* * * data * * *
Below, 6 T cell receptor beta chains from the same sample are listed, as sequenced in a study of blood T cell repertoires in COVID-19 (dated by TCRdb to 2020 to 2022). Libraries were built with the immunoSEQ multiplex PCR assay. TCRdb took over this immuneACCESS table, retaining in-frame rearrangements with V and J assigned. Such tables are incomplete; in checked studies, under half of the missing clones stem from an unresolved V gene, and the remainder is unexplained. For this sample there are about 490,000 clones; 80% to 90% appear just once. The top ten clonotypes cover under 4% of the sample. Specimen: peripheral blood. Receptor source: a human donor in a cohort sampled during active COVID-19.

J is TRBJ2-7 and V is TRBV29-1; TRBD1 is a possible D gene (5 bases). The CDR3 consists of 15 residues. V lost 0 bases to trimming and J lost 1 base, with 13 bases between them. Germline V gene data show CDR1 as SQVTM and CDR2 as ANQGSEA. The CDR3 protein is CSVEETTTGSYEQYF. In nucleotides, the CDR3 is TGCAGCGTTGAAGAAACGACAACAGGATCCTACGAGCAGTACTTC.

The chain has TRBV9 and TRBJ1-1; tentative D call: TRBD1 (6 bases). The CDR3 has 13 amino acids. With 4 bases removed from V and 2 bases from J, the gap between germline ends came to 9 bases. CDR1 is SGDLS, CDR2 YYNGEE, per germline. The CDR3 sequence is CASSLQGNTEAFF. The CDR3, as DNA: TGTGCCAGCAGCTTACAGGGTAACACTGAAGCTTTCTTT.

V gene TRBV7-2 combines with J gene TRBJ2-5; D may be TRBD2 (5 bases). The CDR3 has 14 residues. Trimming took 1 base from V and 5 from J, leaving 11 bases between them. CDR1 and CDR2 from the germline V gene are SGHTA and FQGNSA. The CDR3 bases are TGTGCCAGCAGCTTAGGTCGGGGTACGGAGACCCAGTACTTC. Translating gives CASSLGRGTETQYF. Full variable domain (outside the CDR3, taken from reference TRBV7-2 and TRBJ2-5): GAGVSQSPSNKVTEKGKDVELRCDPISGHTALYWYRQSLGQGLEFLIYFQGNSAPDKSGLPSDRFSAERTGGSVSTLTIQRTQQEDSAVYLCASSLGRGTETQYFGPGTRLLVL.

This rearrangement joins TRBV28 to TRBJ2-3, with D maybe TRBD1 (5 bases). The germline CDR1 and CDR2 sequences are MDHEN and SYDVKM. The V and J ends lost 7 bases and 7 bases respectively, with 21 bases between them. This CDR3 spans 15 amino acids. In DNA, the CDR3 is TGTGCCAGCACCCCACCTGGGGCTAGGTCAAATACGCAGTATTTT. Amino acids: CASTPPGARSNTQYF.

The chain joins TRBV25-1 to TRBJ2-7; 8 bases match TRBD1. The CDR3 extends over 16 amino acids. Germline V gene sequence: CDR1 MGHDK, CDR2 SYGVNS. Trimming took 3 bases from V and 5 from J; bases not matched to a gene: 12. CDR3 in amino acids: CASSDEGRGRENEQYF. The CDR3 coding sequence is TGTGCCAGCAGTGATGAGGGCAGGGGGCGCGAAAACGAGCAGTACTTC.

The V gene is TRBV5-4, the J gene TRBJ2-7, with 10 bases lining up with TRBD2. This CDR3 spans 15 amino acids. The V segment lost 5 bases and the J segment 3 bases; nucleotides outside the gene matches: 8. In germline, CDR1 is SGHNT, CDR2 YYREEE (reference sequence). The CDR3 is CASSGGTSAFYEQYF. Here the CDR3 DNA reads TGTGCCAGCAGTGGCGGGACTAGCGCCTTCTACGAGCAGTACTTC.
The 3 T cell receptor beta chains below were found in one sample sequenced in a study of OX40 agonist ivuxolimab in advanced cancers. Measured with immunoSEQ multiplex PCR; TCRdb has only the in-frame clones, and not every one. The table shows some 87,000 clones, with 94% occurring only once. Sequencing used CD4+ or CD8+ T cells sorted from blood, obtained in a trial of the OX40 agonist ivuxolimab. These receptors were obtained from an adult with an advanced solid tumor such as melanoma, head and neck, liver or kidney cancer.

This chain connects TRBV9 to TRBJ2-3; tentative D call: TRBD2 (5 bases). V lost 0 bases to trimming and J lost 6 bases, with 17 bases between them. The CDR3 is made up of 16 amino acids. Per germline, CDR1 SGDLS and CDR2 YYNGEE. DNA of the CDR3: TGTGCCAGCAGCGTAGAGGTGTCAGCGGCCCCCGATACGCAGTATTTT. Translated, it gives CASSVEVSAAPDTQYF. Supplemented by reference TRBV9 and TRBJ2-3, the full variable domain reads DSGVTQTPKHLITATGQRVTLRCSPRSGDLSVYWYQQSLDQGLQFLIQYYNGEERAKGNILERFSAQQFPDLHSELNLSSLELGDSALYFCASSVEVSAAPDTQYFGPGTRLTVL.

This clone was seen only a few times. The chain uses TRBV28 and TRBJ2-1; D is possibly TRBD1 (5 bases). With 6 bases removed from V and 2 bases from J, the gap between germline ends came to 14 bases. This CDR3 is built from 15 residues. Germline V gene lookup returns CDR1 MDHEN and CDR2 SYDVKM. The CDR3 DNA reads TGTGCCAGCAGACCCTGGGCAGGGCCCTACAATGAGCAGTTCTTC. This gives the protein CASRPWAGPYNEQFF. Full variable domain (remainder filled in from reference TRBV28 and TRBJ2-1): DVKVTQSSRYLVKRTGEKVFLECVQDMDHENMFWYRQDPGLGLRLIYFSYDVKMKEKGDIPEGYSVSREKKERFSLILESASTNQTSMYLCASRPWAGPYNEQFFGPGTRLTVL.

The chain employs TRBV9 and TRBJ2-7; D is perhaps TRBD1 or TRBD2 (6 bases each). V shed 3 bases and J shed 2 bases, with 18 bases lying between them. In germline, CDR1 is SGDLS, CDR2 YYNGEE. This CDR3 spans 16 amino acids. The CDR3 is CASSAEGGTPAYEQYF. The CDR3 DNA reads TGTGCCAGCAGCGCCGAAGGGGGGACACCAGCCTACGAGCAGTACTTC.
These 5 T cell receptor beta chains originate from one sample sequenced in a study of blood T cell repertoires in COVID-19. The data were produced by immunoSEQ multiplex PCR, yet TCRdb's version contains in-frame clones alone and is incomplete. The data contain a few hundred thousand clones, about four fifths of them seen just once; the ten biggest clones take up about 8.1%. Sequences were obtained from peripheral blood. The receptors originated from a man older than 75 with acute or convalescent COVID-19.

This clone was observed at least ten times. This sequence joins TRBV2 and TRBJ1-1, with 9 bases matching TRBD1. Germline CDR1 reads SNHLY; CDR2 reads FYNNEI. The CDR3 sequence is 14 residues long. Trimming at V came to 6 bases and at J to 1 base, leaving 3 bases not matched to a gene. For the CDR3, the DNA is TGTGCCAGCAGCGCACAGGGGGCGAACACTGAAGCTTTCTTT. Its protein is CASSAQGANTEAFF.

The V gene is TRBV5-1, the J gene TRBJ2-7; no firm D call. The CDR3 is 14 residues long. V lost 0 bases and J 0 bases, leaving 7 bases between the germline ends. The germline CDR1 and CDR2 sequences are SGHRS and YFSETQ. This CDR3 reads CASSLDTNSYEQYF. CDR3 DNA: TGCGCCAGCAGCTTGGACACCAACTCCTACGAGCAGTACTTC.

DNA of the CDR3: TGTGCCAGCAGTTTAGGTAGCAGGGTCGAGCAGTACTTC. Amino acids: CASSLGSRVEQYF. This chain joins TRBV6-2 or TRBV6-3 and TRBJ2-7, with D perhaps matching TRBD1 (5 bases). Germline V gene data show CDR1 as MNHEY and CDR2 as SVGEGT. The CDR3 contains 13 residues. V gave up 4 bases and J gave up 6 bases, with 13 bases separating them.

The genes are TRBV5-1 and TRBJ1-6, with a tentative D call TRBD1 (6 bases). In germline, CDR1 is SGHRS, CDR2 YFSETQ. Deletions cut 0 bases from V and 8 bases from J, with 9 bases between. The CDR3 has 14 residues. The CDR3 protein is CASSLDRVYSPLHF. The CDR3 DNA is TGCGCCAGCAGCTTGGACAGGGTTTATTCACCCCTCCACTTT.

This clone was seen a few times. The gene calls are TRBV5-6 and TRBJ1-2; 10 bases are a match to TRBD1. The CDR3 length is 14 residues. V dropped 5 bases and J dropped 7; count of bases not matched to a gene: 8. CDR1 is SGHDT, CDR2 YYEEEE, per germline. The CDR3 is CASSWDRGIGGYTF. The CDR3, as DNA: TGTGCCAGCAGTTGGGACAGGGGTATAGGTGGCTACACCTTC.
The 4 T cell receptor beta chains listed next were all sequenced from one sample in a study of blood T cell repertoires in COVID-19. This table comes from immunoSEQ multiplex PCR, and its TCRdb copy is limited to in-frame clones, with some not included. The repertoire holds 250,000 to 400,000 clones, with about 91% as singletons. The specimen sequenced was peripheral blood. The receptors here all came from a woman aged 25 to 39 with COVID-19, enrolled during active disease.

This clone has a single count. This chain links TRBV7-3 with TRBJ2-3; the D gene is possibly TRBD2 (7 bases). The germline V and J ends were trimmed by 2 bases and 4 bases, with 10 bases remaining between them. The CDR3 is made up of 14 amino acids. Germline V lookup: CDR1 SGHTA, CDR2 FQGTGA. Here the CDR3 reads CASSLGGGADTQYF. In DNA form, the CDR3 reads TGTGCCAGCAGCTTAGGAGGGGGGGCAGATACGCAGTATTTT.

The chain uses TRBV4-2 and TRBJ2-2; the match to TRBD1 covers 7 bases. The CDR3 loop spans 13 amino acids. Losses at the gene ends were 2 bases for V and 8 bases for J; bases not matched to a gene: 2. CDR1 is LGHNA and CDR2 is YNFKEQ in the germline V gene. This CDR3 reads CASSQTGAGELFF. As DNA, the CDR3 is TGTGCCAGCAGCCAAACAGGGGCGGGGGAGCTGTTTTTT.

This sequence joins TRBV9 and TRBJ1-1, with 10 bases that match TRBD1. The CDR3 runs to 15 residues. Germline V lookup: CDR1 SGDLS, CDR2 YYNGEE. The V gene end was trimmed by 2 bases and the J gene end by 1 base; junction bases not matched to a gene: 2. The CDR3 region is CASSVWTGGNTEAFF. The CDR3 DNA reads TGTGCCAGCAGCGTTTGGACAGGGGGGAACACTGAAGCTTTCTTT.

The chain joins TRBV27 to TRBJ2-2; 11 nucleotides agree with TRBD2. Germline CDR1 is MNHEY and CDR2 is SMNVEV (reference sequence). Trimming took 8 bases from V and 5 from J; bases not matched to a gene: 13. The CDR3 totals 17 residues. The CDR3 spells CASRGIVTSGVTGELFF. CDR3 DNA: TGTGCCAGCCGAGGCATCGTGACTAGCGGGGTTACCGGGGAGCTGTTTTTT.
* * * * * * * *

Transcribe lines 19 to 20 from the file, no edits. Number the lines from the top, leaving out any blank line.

This clone has a single count. This chain links TRBV7-3 with TRBJ2-3; the D gene is possibly TRBD2 (7 bases). The germline V and J ends were trimmed by 2 bases and 4 bases, with 10 bases remaining between them. The CDR3 is made up of 14 amino acids. Germline V lookup: CDR1 SGHTA, CDR2 FQGTGA. Here the CDR3 reads CASSLGGGADTQYF. In DNA form, the CDR3 reads TGTGCCAGCAGCTTAGGAGGGGGGGCAGATACGCAGTATTTT.

The chain uses TRBV4-2 and TRBJ2-2; the match to TRBD1 covers 7 bases. The CDR3 loop spans 13 amino acids. Losses at the gene ends were 2 bases for V and 8 bases for J; bases not matched to a gene: 2. CDR1 is LGHNA and CDR2 is YNFKEQ in the germline V gene. This CDR3 reads CASSQTGAGELFF. As DNA, the CDR3 is TGTGCCAGCAGCCAAACAGGGGCGGGGGAGCTGTTTTTT.